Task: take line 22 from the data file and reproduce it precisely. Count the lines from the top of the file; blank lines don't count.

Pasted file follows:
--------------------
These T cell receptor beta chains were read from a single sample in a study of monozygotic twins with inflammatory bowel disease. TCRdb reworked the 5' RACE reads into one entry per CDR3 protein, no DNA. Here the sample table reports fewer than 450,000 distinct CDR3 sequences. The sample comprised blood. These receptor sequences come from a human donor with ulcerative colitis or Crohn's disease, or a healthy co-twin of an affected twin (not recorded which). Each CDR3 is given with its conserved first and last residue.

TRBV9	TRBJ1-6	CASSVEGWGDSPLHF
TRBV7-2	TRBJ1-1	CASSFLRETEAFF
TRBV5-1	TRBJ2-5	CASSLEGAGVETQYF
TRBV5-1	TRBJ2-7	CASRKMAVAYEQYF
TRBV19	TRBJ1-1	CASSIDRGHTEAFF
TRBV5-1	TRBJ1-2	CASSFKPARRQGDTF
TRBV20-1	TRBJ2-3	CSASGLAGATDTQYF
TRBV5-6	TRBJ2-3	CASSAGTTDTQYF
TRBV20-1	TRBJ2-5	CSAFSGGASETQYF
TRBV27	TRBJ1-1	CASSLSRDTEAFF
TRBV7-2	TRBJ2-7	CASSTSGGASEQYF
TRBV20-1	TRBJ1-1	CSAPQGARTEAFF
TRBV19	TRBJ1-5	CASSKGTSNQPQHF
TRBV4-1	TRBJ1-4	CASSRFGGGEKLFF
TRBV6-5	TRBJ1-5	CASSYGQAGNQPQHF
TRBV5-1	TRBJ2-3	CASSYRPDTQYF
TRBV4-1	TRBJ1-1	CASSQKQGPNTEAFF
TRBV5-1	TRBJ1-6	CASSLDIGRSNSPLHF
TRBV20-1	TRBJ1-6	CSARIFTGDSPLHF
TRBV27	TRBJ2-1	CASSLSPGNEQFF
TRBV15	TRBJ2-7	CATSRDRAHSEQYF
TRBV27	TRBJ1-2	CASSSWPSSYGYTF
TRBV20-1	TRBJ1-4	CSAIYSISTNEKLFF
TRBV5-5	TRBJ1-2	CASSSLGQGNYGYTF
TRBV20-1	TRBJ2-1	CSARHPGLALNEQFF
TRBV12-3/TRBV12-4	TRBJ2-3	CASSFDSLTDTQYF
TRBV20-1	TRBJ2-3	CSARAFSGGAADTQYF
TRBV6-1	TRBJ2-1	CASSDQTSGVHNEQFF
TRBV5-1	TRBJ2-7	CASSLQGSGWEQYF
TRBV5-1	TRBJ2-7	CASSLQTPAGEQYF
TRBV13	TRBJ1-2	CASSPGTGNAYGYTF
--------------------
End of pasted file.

TRBV15	TRBJ2-7	CATSRDRAHSEQYF